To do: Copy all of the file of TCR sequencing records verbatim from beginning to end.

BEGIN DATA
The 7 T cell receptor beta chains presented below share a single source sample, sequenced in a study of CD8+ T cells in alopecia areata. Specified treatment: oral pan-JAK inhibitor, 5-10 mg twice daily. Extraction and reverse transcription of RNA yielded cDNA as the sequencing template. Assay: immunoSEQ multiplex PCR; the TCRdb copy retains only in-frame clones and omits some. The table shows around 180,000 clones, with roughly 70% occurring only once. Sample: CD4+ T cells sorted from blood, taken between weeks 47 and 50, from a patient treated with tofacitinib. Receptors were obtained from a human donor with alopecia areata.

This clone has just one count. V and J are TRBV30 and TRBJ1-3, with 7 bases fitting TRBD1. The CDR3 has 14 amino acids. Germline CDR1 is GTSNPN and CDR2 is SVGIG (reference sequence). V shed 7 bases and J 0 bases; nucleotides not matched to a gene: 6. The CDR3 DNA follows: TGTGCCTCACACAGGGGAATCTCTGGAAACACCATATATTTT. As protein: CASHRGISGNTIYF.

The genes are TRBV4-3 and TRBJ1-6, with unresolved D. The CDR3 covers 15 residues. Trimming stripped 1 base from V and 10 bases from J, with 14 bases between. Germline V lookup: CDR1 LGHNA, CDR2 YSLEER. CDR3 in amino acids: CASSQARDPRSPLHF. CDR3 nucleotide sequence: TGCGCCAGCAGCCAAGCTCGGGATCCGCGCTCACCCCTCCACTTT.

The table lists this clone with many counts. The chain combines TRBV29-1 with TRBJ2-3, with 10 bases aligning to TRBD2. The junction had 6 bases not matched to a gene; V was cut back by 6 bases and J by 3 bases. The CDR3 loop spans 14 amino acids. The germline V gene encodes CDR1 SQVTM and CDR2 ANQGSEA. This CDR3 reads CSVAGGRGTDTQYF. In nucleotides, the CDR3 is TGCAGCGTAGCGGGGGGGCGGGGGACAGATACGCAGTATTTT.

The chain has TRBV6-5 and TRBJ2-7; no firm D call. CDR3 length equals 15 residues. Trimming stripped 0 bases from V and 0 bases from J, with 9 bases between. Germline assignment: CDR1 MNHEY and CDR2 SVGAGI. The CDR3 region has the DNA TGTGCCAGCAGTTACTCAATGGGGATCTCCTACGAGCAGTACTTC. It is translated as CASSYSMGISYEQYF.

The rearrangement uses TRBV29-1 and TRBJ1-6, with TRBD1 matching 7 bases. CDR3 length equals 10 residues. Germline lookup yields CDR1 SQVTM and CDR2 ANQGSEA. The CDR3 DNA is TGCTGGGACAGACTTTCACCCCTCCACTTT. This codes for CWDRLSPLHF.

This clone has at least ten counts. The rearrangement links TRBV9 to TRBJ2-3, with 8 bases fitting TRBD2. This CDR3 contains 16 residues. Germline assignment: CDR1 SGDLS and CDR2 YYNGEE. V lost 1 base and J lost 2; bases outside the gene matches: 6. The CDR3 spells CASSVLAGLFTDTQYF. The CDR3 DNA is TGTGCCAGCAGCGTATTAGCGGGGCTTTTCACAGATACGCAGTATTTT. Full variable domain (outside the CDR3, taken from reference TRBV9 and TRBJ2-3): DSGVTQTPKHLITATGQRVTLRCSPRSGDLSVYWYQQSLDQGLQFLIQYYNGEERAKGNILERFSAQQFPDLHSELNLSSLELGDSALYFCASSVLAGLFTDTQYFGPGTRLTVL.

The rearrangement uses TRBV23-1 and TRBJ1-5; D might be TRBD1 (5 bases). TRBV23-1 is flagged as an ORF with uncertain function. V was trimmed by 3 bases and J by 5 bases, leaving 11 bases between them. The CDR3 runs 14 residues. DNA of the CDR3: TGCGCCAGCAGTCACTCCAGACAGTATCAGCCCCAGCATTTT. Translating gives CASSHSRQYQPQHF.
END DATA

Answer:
The 7 T cell receptor beta chains presented below share a single source sample, sequenced in a study of CD8+ T cells in alopecia areata. Specified treatment: oral pan-JAK inhibitor, 5-10 mg twice daily. Extraction and reverse transcription of RNA yielded cDNA as the sequencing template. Assay: immunoSEQ multiplex PCR; the TCRdb copy retains only in-frame clones and omits some. The table shows around 180,000 clones, with roughly 70% occurring only once. Sample: CD4+ T cells sorted from blood, taken between weeks 47 and 50, from a patient treated with tofacitinib. Receptors were obtained from a human donor with alopecia areata.

This clone has just one count. V and J are TRBV30 and TRBJ1-3, with 7 bases fitting TRBD1. The CDR3 has 14 amino acids. Germline CDR1 is GTSNPN and CDR2 is SVGIG (reference sequence). V shed 7 bases and J 0 bases; nucleotides not matched to a gene: 6. The CDR3 DNA follows: TGTGCCTCACACAGGGGAATCTCTGGAAACACCATATATTTT. As protein: CASHRGISGNTIYF.

The genes are TRBV4-3 and TRBJ1-6, with unresolved D. The CDR3 covers 15 residues. Trimming stripped 1 base from V and 10 bases from J, with 14 bases between. Germline V lookup: CDR1 LGHNA, CDR2 YSLEER. CDR3 in amino acids: CASSQARDPRSPLHF. CDR3 nucleotide sequence: TGCGCCAGCAGCCAAGCTCGGGATCCGCGCTCACCCCTCCACTTT.

The table lists this clone with many counts. The chain combines TRBV29-1 with TRBJ2-3, with 10 bases aligning to TRBD2. The junction had 6 bases not matched to a gene; V was cut back by 6 bases and J by 3 bases. The CDR3 loop spans 14 amino acids. The germline V gene encodes CDR1 SQVTM and CDR2 ANQGSEA. This CDR3 reads CSVAGGRGTDTQYF. In nucleotides, the CDR3 is TGCAGCGTAGCGGGGGGGCGGGGGACAGATACGCAGTATTTT.

The chain has TRBV6-5 and TRBJ2-7; no firm D call. CDR3 length equals 15 residues. Trimming stripped 0 bases from V and 0 bases from J, with 9 bases between. Germline assignment: CDR1 MNHEY and CDR2 SVGAGI. The CDR3 region has the DNA TGTGCCAGCAGTTACTCAATGGGGATCTCCTACGAGCAGTACTTC. It is translated as CASSYSMGISYEQYF.

The rearrangement uses TRBV29-1 and TRBJ1-6, with TRBD1 matching 7 bases. CDR3 length equals 10 residues. Germline lookup yields CDR1 SQVTM and CDR2 ANQGSEA. The CDR3 DNA is TGCTGGGACAGACTTTCACCCCTCCACTTT. This codes for CWDRLSPLHF.

This clone has at least ten counts. The rearrangement links TRBV9 to TRBJ2-3, with 8 bases fitting TRBD2. This CDR3 contains 16 residues. Germline assignment: CDR1 SGDLS and CDR2 YYNGEE. V lost 1 base and J lost 2; bases outside the gene matches: 6. The CDR3 spells CASSVLAGLFTDTQYF. The CDR3 DNA is TGTGCCAGCAGCGTATTAGCGGGGCTTTTCACAGATACGCAGTATTTT. Full variable domain (outside the CDR3, taken from reference TRBV9 and TRBJ2-3): DSGVTQTPKHLITATGQRVTLRCSPRSGDLSVYWYQQSLDQGLQFLIQYYNGEERAKGNILERFSAQQFPDLHSELNLSSLELGDSALYFCASSVLAGLFTDTQYFGPGTRLTVL.

The rearrangement uses TRBV23-1 and TRBJ1-5; D might be TRBD1 (5 bases). TRBV23-1 is flagged as an ORF with uncertain function. V was trimmed by 3 bases and J by 5 bases, leaving 11 bases between them. The CDR3 runs 14 residues. DNA of the CDR3: TGCGCCAGCAGTCACTCCAGACAGTATCAGCCCCAGCATTTT. Translating gives CASSHSRQYQPQHF.